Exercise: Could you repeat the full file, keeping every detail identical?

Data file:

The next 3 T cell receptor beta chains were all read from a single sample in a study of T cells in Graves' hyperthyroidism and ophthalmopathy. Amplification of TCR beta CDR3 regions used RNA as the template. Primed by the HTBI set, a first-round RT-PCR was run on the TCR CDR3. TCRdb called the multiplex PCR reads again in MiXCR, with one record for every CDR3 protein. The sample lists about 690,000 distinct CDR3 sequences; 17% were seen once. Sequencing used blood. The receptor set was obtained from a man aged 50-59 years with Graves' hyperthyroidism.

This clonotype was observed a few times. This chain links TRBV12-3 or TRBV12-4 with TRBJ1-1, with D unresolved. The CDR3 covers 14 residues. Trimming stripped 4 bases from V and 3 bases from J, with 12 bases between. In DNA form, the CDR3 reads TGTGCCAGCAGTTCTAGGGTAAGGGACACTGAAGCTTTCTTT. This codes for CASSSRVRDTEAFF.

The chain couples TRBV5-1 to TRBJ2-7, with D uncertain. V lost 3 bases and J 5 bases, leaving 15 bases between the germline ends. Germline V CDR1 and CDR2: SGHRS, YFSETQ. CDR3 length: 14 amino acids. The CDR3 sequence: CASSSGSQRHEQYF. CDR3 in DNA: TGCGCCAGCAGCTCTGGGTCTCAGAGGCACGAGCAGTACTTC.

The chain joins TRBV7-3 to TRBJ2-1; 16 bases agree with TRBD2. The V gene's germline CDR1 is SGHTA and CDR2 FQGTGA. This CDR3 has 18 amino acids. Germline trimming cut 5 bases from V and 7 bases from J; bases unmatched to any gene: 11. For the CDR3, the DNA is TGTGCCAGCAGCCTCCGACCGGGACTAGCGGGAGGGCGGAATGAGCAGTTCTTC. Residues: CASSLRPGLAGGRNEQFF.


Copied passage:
The next 3 T cell receptor beta chains were all read from a single sample in a study of T cells in Graves' hyperthyroidism and ophthalmopathy. Amplification of TCR beta CDR3 regions used RNA as the template. Primed by the HTBI set, a first-round RT-PCR was run on the TCR CDR3. TCRdb called the multiplex PCR reads again in MiXCR, with one record for every CDR3 protein. The sample lists about 690,000 distinct CDR3 sequences; 17% were seen once. Sequencing used blood. The receptor set was obtained from a man aged 50-59 years with Graves' hyperthyroidism.

This clonotype was observed a few times. This chain links TRBV12-3 or TRBV12-4 with TRBJ1-1, with D unresolved. The CDR3 covers 14 residues. Trimming stripped 4 bases from V and 3 bases from J, with 12 bases between. In DNA form, the CDR3 reads TGTGCCAGCAGTTCTAGGGTAAGGGACACTGAAGCTTTCTTT. This codes for CASSSRVRDTEAFF.

The chain couples TRBV5-1 to TRBJ2-7, with D uncertain. V lost 3 bases and J 5 bases, leaving 15 bases between the germline ends. Germline V CDR1 and CDR2: SGHRS, YFSETQ. CDR3 length: 14 amino acids. The CDR3 sequence: CASSSGSQRHEQYF. CDR3 in DNA: TGCGCCAGCAGCTCTGGGTCTCAGAGGCACGAGCAGTACTTC.

The chain joins TRBV7-3 to TRBJ2-1; 16 bases agree with TRBD2. The V gene's germline CDR1 is SGHTA and CDR2 FQGTGA. This CDR3 has 18 amino acids. Germline trimming cut 5 bases from V and 7 bases from J; bases unmatched to any gene: 11. For the CDR3, the DNA is TGTGCCAGCAGCCTCCGACCGGGACTAGCGGGAGGGCGGAATGAGCAGTTCTTC. Residues: CASSLRPGLAGGRNEQFF.